The content part isn’t easy, but it’s far simpler, for starters, than hacking and anti-encryption work. I’m talking about creating content that can break the enormous psychological momentum that ISIS has built. And, of course, there’s no one message. There have to be thousands of messages.  

Radicalization becomes a lot more toxic in a closed echo chamber. We have power in the online space.  ISIS is already ahead of the game, and will always be nimble and able to adapt. While deliberations continue, there is one source of hope. To amend what Jerry said, We Must Declare War — online.  How about it?

20 comments about "A Modest Proposal: Create Snapchat Counterinsurgence".
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  1. Jeff Sawyer from GH, November 19, 2015 at 12:50 p.m.

    Maybe don't call them terrorists, for starters. Call them The Afflicted. And tell youth it's a form of mental illness, one to be avoided.

    And give kids two words to say to anyone who asks them to strap on a bomb: You First.


  2. Jerry Gibbons from Gibbons Advice, November 19, 2015 at 12:58 p.m.

    Great idea. I'm going to forward this to Senator Dianne Finestien.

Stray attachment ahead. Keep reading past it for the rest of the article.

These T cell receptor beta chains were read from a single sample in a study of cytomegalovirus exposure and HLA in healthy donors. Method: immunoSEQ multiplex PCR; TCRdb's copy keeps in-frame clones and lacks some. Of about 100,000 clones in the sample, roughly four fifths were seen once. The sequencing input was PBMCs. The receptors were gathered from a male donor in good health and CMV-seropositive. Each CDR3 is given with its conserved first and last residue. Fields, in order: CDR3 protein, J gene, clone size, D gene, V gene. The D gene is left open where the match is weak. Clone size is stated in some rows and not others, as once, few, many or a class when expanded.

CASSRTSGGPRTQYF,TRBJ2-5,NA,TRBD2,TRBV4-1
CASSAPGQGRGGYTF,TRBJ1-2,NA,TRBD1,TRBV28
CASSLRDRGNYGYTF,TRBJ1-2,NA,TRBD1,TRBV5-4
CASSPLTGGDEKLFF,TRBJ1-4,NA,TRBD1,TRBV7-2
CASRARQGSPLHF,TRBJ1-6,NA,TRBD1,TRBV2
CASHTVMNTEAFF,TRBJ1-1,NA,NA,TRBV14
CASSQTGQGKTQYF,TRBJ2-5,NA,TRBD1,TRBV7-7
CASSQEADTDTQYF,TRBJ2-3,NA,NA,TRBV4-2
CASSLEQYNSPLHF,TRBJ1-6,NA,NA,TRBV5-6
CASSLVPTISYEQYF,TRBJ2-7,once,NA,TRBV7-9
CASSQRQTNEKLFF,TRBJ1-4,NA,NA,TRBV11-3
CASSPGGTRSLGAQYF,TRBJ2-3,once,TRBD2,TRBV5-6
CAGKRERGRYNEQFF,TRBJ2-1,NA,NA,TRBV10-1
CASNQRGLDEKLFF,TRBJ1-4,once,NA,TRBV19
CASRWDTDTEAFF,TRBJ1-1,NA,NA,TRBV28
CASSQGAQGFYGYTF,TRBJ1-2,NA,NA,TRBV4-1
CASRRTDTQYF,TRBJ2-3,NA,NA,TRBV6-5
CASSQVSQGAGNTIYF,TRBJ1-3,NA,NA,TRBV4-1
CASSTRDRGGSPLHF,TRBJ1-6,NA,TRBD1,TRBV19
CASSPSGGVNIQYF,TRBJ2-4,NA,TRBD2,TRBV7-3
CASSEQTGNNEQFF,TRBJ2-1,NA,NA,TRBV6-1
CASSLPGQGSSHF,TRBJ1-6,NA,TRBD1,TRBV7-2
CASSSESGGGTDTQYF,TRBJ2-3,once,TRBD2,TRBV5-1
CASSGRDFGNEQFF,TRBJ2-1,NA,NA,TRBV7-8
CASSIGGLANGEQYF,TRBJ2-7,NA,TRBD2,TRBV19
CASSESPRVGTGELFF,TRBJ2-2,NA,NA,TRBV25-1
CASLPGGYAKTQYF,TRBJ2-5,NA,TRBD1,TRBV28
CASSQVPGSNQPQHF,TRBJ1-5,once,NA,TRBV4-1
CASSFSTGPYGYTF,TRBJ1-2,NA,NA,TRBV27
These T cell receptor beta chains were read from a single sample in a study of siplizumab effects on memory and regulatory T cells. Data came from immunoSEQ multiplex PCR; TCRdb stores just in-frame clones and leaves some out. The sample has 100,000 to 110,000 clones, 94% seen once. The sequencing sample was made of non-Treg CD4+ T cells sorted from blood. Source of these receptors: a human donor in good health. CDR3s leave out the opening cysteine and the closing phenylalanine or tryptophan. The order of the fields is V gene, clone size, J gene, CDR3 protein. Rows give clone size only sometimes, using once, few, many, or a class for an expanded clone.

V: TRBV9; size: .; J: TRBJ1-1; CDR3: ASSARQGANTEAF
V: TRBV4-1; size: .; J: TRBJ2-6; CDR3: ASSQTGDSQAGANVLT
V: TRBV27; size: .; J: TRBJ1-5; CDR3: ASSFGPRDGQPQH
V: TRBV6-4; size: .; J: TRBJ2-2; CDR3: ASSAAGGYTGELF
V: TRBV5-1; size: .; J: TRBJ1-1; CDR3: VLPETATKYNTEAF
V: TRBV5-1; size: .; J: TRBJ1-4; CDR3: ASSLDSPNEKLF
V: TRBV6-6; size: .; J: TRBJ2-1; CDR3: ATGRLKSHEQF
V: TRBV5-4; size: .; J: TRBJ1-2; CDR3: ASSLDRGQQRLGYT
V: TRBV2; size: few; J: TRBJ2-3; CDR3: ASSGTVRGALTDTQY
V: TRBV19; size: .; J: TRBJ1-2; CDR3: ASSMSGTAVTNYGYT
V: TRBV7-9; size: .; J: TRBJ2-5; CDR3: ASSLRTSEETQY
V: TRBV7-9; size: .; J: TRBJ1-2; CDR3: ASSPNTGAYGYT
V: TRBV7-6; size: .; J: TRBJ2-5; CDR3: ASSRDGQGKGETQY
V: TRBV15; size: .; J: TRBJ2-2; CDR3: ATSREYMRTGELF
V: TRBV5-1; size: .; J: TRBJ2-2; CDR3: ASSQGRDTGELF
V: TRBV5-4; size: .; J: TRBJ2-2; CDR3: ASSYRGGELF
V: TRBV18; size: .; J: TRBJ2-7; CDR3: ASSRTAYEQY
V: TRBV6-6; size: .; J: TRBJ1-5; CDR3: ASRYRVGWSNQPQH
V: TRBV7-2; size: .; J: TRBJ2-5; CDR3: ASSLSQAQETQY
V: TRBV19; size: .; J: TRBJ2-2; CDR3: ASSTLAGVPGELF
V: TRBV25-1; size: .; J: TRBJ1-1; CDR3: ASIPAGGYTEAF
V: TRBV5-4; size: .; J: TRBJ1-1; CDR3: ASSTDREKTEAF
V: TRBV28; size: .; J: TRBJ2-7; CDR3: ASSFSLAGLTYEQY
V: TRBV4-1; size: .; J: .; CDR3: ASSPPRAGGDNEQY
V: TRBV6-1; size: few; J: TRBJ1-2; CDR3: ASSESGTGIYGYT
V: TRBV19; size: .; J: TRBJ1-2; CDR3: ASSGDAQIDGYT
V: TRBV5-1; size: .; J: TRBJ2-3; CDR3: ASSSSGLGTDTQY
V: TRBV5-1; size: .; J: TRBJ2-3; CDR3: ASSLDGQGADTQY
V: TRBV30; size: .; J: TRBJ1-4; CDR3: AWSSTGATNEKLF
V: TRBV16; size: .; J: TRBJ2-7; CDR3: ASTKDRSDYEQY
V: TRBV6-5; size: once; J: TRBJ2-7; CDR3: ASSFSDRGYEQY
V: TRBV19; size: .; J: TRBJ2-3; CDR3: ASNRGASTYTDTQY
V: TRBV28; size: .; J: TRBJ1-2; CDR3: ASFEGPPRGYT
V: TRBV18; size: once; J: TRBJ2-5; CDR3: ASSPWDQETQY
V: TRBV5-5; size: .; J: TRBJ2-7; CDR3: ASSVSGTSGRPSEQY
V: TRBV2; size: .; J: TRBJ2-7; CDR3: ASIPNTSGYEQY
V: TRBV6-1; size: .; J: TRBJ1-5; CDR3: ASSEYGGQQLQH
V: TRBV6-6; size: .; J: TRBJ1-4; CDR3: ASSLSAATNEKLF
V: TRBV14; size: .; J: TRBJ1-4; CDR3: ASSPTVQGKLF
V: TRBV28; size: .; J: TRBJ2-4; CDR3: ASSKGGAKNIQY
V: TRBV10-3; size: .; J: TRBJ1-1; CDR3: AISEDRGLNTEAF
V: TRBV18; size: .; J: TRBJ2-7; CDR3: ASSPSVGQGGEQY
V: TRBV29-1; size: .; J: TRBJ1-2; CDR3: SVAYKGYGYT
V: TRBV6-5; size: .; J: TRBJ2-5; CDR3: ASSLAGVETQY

3. Patrick Hirigoyen from The Hirigoyen Group LLC, November 19, 2015 at 1:03 p.m.

    Della Famina's prescription for a ground war is absolutely stupid. Was he comatose from 2003-2009? Putting thousands of soldiers in that area would play right into the hands of ISIS and provide a great recruiting tool for terrorists, just like the Iraq War, Guantanamo, etc. This is why I dread the possibility that we might turn the White House over to the same gang that got us into the mess we were in post-9/11.

    There's a reason a WWII veteran -- a member of the "Greatest Generation" that Della Famina says he admires -- at the Normandy Beach commemoration went up to the President and told him, Thank you for not getting us in another war. Because although the veteran's war was a clear-cut, conventional defense of our country against massed armies, Iraq was a "stupid war," and a ground campaign against ISIS would just continue the stupidity.

    But Lippert's idea for an information "war" is spot-on, and the administration should (if it's not already) pursue such a strategy (and yes, not the ham-handed efforts of the Bush administration, but a campaign that understands social media - and Lord knows, the Obama administration understands it). This should be part of the "allied" effort to involve many countries in the fight against ISIS.

  4. Becky Ebenkamp from Idsville, November 19, 2015 at 1:20 p.m.